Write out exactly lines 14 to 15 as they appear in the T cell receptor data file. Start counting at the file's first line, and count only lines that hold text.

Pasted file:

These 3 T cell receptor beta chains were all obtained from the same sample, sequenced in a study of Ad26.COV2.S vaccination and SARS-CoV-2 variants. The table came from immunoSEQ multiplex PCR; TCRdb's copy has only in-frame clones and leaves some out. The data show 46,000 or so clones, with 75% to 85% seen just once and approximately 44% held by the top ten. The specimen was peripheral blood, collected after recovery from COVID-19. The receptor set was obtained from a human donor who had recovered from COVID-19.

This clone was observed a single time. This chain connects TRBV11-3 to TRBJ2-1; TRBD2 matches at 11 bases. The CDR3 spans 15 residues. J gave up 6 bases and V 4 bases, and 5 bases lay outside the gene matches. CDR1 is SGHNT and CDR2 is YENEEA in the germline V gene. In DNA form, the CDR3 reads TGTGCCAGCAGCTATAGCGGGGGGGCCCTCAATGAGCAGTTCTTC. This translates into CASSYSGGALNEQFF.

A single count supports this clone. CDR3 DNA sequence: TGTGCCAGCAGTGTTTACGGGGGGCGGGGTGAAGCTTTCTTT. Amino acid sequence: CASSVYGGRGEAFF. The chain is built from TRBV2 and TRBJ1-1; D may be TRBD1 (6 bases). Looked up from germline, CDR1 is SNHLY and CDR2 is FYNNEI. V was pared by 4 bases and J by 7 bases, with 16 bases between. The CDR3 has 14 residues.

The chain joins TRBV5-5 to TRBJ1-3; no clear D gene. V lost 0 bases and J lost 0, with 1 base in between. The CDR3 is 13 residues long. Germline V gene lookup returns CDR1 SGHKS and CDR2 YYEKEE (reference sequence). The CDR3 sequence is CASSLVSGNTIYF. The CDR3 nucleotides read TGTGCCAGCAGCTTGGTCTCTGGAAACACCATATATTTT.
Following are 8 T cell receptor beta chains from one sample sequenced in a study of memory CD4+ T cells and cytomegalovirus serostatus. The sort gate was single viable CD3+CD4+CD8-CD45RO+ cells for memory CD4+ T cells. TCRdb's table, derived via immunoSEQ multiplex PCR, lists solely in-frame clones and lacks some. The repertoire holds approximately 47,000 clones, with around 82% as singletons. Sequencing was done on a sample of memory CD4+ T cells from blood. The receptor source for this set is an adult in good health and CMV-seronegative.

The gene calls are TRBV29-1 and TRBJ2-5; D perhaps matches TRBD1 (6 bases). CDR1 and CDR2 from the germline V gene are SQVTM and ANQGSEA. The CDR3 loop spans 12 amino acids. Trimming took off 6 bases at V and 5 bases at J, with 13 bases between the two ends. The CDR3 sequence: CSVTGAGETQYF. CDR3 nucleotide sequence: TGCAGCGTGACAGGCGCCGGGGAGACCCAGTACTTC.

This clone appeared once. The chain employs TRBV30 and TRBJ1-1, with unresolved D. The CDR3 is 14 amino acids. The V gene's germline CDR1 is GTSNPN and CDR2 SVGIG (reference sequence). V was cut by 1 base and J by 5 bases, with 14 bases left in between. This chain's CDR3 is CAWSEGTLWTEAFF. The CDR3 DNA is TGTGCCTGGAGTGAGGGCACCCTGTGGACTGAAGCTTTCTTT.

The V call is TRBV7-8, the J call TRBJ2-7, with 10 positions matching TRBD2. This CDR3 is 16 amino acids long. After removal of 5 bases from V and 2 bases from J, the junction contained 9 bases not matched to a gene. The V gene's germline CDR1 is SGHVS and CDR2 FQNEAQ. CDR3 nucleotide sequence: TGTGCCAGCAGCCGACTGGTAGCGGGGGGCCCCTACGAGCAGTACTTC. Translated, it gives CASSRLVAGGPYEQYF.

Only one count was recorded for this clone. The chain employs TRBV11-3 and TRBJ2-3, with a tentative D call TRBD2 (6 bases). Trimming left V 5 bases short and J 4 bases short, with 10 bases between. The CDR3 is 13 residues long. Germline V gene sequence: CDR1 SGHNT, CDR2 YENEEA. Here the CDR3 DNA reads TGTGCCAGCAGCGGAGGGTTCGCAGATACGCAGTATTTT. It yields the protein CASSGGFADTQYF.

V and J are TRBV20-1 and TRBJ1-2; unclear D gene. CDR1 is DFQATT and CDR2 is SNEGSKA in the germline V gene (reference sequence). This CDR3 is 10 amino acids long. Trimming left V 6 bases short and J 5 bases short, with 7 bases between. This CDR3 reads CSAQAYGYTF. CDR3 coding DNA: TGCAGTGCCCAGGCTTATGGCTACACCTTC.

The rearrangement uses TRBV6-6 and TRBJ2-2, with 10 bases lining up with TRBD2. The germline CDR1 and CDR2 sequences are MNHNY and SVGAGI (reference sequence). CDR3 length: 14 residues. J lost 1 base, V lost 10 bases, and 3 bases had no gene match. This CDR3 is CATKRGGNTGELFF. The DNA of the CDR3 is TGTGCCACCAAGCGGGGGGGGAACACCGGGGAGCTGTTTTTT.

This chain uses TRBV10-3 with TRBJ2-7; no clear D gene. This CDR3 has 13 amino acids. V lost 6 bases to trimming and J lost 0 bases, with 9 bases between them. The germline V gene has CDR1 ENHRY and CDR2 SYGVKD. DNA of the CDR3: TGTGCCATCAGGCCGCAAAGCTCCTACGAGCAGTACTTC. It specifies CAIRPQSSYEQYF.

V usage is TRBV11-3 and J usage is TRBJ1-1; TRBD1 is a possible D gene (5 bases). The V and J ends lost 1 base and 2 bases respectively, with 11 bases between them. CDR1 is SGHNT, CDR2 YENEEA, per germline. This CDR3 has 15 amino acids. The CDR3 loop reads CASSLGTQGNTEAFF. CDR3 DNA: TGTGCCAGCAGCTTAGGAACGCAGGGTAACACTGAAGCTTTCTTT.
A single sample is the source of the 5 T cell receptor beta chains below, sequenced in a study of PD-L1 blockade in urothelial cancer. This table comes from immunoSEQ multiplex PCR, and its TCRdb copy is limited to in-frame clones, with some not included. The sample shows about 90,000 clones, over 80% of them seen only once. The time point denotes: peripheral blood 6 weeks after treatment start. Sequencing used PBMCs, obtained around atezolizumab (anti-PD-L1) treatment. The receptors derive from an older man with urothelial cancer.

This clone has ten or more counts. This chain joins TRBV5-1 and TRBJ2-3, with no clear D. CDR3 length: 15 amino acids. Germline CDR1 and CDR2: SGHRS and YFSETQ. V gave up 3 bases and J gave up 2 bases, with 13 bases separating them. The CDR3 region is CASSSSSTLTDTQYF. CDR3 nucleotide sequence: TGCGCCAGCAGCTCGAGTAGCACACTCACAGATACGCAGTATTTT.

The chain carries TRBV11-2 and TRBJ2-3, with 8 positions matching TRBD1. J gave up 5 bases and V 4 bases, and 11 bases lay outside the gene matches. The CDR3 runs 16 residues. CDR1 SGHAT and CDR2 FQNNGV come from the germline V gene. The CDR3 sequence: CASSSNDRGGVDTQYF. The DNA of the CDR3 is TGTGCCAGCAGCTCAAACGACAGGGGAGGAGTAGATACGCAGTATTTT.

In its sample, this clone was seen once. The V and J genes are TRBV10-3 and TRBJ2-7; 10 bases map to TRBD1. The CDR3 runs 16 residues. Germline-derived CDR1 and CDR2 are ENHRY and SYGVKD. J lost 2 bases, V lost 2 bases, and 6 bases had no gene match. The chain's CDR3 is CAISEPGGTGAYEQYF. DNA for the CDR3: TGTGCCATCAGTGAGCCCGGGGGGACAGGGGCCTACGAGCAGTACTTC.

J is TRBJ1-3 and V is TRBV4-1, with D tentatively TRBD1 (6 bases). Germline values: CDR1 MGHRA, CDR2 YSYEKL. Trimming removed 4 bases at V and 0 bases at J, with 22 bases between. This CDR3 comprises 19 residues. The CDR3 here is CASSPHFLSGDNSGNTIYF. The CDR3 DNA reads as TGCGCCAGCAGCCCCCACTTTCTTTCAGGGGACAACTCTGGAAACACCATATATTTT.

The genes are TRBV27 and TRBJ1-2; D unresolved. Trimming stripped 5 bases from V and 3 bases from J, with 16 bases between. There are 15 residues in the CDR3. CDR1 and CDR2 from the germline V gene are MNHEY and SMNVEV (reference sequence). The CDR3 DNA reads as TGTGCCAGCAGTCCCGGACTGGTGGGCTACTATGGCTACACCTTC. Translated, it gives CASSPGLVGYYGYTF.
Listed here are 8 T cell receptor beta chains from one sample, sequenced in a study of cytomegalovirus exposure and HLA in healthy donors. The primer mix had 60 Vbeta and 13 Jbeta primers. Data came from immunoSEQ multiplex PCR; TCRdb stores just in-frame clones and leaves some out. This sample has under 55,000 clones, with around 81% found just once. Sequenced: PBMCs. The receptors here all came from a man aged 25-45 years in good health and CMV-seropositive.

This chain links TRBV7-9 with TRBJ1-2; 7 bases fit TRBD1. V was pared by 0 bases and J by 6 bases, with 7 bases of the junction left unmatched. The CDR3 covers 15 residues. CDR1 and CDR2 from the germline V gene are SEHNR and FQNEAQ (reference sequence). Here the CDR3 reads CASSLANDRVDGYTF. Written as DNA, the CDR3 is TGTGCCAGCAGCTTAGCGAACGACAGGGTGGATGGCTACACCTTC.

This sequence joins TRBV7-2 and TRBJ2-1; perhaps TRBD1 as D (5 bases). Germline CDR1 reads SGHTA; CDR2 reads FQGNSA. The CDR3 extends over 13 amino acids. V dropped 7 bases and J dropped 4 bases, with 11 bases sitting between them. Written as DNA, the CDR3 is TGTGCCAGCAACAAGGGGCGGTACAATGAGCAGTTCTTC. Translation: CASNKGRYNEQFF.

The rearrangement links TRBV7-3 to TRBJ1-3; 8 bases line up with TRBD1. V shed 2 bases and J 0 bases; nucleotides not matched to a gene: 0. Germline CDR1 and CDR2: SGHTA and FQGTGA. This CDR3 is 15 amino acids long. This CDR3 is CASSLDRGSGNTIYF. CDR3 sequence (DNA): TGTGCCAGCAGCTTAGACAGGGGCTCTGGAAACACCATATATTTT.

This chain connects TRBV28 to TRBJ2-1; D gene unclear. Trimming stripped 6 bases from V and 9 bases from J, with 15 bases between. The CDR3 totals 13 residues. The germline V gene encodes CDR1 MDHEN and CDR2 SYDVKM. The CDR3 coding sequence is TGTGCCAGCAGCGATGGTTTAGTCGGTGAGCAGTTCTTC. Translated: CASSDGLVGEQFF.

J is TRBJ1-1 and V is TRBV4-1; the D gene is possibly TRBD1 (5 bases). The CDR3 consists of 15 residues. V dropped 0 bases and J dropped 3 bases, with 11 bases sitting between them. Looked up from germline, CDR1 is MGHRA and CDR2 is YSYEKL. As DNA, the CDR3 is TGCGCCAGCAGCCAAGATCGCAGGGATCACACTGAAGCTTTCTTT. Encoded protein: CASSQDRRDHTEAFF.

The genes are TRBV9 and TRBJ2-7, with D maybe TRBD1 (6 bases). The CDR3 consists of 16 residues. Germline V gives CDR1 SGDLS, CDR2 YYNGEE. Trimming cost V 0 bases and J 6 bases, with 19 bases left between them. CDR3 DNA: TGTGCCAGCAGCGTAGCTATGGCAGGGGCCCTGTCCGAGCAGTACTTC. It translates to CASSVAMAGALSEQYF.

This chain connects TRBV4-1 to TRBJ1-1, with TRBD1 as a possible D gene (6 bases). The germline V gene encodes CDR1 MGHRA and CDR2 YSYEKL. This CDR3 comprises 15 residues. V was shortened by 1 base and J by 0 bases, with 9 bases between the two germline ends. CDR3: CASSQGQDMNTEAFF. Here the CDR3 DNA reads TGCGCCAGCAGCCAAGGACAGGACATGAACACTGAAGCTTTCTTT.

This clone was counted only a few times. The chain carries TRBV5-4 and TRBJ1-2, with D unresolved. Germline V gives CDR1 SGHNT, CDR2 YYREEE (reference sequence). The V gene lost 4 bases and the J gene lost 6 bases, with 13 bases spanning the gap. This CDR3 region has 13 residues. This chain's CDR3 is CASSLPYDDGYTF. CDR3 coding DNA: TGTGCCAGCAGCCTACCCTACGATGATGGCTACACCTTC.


A single sample is the source of the 5 T cell receptor beta chains below, sequenced in a study of PD-L1 blockade in urothelial cancer. This table comes from immunoSEQ multiplex PCR, and its TCRdb copy is limited to in-frame clones, with some not included. The sample shows about 90,000 clones, over 80% of them seen only once. The time point denotes: peripheral blood 6 weeks after treatment start. Sequencing used PBMCs, obtained around atezolizumab (anti-PD-L1) treatment. The receptors derive from an older man with urothelial cancer.

This clone has ten or more counts. This chain joins TRBV5-1 and TRBJ2-3, with no clear D. CDR3 length: 15 amino acids. Germline CDR1 and CDR2: SGHRS and YFSETQ. V gave up 3 bases and J gave up 2 bases, with 13 bases separating them. The CDR3 region is CASSSSSTLTDTQYF. CDR3 nucleotide sequence: TGCGCCAGCAGCTCGAGTAGCACACTCACAGATACGCAGTATTTT.